NuVinci Hub First Impression

There’s nothing like riding to work on a new bike… OK, so the B27-R is not a new bike, but with the NuVinci hub installed, it feels like a different bike. This is nothing like I ever ridden, it’s kind of hard to describe…

As I started pedaling to work, I rotated the CruiseController to a cadence that was neither hard nor easy, it was just right. As I started increasing my cadence, I also adjusted the CruiseController and I started to roll at a very comfortable speed. When I reached the stop lights, I simply moved the CruiseController to an easier setting and I started pedaling with ease, the “pedal mashing” feeling that you get when you ride single speeds or fixies was gone. Also gone is the “clack-clack” noise and the “half-pedal” revolution of a multi-gear bike.

The drawbacks? The hub is heavy and you can feel it. But since I’m not riding a Crit or an XC race, the weight is forgotten once you reach a comfortable speed. My first impression is based on my short 9.6 mile commute, I’m planning to ride with the NuVinci hub on my longer 22 mile commute that features a couple of small hills and see how it does. Come back for more updates!


  1. RL Policar May 30, 2007 12:54 am 

    Dang man you got that color coordination down to a science!

  2. Eric May 30, 2007 7:23 am 

    It sounds great. I couldn’t find a place selling it to find a price? Any idea on that? The other thing I am interested in are how it handles hills. I have a fair number of long inclines and semi-steep hills. I usually climb them standing up. Can this take that kind of stress? Also I assume this hub, unlike a “fixie” glides? Thanks for blogging your findings!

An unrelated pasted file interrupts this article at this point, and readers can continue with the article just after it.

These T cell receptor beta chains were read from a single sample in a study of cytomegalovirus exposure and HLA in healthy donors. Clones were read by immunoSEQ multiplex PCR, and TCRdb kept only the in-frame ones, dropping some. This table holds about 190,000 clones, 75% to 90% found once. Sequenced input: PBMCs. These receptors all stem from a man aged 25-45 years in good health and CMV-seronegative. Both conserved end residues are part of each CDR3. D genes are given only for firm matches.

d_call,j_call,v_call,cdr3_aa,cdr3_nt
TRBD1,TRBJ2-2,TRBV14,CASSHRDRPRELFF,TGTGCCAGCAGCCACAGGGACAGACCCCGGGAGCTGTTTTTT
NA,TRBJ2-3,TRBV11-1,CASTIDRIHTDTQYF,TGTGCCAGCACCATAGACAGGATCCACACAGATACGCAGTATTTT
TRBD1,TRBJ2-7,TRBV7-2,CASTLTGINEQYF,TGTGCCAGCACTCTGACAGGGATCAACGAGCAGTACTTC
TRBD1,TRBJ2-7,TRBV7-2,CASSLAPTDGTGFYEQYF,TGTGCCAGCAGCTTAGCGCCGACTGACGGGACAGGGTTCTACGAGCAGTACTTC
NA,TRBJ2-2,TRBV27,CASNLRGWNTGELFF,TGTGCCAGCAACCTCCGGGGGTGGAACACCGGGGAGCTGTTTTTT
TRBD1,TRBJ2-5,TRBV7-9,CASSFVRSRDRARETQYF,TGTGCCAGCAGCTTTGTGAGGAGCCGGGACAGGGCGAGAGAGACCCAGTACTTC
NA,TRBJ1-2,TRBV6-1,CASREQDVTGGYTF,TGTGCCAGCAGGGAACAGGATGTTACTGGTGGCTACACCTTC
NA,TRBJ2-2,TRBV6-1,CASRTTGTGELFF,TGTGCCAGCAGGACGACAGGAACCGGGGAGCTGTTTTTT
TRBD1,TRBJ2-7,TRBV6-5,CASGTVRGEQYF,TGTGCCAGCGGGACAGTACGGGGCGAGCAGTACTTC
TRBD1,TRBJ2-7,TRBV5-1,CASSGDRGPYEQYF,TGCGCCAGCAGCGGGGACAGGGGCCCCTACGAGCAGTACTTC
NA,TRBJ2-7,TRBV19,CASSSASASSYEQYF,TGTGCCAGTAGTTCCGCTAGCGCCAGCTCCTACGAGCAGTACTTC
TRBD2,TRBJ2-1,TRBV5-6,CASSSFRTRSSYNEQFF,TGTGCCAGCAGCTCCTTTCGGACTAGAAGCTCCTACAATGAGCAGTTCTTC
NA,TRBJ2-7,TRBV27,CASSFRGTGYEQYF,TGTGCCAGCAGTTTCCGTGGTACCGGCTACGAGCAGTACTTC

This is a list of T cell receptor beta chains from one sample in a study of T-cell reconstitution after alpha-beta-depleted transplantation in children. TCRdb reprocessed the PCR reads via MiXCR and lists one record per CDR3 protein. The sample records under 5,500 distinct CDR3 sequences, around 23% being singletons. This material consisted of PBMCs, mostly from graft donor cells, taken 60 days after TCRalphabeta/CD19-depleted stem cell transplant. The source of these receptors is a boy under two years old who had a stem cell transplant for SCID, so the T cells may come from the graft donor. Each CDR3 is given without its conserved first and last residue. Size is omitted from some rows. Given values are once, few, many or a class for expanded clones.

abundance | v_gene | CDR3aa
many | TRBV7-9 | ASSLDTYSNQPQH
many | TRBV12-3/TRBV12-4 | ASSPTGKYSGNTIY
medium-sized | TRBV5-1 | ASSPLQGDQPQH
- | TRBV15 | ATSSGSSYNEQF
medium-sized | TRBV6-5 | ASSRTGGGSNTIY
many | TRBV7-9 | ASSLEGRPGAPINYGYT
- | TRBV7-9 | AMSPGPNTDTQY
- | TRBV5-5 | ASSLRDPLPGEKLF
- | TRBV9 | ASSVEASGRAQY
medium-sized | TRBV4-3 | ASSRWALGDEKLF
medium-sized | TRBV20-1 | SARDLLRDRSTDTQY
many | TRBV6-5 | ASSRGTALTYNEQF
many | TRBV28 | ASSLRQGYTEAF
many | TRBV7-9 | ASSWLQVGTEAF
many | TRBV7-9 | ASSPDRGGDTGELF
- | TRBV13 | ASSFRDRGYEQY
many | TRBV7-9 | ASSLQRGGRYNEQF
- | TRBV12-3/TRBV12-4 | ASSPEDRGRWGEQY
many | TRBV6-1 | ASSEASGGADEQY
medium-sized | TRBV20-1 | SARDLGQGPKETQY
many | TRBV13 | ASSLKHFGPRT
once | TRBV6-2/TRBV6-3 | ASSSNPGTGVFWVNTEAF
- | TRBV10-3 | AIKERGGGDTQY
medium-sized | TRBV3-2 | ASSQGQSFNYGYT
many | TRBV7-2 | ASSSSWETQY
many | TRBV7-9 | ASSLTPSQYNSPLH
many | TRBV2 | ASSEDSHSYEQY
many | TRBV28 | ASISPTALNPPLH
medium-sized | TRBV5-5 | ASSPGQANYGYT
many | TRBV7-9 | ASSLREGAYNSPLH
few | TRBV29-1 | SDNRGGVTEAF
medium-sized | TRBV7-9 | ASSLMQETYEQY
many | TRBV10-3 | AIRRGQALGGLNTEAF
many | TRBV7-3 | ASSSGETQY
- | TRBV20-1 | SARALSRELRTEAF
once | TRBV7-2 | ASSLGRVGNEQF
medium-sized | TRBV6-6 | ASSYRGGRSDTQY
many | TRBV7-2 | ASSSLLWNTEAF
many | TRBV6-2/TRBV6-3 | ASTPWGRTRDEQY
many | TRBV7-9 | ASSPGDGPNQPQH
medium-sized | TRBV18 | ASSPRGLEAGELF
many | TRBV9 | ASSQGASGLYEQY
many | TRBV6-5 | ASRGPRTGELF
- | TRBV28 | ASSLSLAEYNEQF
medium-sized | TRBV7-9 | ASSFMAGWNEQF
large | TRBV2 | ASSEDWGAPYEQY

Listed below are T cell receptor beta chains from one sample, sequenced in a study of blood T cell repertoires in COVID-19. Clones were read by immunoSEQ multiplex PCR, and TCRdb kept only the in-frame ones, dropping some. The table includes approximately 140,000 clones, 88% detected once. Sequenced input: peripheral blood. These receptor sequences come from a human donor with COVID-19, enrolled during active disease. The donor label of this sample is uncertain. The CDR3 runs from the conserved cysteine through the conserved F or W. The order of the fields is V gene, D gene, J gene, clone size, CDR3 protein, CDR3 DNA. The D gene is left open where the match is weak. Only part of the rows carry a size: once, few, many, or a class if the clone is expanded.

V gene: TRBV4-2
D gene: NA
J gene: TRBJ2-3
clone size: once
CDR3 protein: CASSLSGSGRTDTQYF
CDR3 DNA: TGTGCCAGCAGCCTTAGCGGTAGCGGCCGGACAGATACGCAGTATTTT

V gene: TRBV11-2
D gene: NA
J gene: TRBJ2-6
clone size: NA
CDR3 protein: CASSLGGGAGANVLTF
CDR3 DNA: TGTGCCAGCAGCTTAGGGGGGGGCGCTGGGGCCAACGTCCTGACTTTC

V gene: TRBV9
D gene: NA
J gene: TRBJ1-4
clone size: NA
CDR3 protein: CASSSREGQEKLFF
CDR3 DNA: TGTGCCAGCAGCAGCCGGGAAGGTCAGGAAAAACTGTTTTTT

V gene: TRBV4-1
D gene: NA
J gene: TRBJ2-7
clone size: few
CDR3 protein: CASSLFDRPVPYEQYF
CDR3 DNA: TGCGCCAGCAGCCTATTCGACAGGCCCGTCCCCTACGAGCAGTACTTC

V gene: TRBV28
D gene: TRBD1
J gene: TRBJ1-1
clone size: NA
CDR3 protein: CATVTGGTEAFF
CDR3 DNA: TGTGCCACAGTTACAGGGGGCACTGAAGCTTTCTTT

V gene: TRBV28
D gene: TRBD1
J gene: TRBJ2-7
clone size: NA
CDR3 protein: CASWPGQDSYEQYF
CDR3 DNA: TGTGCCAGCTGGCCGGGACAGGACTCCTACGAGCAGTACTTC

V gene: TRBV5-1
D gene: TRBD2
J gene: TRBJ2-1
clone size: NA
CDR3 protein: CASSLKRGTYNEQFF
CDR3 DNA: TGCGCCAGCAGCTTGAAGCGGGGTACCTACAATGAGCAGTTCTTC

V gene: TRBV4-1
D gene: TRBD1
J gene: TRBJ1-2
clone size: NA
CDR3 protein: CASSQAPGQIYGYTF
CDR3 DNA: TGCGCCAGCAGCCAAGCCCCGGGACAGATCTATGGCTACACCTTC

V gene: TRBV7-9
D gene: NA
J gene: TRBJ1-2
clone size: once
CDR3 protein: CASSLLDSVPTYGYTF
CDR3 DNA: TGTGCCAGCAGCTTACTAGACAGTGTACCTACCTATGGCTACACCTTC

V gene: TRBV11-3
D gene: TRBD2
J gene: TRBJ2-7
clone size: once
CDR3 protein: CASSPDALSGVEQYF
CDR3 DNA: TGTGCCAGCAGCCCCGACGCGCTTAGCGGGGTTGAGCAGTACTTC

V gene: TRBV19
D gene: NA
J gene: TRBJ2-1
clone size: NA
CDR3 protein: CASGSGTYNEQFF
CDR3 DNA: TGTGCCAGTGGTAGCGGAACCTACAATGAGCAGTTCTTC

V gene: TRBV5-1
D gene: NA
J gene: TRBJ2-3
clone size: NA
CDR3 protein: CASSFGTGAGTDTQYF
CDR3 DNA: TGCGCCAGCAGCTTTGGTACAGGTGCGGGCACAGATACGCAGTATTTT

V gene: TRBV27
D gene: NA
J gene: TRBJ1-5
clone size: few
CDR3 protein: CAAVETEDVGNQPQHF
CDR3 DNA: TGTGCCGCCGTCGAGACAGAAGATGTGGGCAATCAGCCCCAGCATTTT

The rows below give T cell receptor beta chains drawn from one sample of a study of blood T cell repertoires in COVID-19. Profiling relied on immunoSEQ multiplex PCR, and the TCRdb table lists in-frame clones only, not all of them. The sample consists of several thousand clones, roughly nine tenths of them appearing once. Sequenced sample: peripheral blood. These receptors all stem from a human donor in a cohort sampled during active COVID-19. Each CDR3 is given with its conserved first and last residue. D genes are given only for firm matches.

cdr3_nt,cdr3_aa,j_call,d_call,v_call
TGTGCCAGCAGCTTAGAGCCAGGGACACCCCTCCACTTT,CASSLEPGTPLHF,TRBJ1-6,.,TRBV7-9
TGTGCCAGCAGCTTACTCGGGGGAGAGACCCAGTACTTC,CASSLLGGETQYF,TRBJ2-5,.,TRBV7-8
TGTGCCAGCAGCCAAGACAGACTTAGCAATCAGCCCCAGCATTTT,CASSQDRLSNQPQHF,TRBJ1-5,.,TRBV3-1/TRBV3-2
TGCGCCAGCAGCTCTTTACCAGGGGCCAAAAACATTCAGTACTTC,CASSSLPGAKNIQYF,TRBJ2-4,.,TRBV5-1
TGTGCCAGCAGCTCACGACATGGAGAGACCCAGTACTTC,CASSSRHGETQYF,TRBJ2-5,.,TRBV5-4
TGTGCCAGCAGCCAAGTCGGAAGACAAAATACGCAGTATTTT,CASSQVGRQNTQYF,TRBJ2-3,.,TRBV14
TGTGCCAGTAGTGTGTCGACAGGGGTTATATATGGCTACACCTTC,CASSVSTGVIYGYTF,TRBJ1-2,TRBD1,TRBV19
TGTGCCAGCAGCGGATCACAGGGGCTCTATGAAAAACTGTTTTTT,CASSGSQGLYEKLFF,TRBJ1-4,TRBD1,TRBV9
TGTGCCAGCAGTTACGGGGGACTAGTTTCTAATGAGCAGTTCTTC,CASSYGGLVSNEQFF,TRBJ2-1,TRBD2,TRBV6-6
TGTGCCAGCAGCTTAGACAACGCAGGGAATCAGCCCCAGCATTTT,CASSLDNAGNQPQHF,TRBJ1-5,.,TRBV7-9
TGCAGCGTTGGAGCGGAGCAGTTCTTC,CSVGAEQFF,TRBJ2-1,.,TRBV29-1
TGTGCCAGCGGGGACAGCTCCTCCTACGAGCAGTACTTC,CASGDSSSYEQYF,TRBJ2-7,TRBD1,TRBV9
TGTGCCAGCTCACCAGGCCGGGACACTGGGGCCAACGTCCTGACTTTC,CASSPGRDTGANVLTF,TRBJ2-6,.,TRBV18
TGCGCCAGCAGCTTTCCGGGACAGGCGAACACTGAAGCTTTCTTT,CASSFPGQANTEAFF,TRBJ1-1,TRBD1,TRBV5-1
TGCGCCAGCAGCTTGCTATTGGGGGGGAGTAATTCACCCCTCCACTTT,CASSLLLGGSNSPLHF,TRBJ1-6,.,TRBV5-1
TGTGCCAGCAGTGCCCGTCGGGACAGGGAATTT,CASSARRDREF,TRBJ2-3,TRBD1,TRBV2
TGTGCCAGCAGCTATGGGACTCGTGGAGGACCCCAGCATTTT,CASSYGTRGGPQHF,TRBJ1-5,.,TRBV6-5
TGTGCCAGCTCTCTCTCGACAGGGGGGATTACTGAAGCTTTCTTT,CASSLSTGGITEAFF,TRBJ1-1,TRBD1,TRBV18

3. Moe May 30, 2007 7:46 am 

    Eric, the hub can be ordered through your local LBS from Seattle Bike Supply, expect to shell about $600 bones for a whole system, not cheap, but it is a whole drive train. I rode a couple of hills around my neighborhood, nothing Alp D’Huez type and the bike climbed good. I need to replace the bottom bracket on this bike, as soon as I do that, I will hit a hill close to my house with a 6% – 8% incline.

  4. Priscilla May 30, 2007 8:48 am 

    Um Moe. Your socks don’t match. :)

  5. Chris May 30, 2007 10:26 am 

    That looks like a cool hub. I wonder if it would handle XC abuse and daily commuting adding up to say 70-100 mi per week. I REALLY like the rohloffs, but dropping 1200.00 for the speed hub is a stretch.

    I’ll be anxious to see how this hub stands up to say a year of abuse and 2000mi for you.

    Good luck

    Peace out

  6. Ghost Rider May 30, 2007 4:49 pm 

    Wow, Val’s review was thorough — and he gave it quite the ‘trial by fire’. Sounds like this hub is a winner!

  7. Treedan June 21, 2007 8:56 pm 

    I seems this hub has some special fluid to assist its operation. Is this true? I ride all winter in Anchorage, AK and am looking for a derailleurless solution to frozen equipment. How do you think this hub would hold up to -20 F or colder conditions?

  8. Val July 16, 2007 8:53 am 

    Treedan: I have just spoken to the folks at Fallbrook (designers of the hub). They have tested it extensively at -20 C, or -4 F, with no problems. I know this is not as cold as conditions you would be encountering regularly, but at least they’ve done some research. I imagine that the main effect of colder temperatures would be increased resistance in the hub. Maybe an electric sock wrapped around the hub would be useful.

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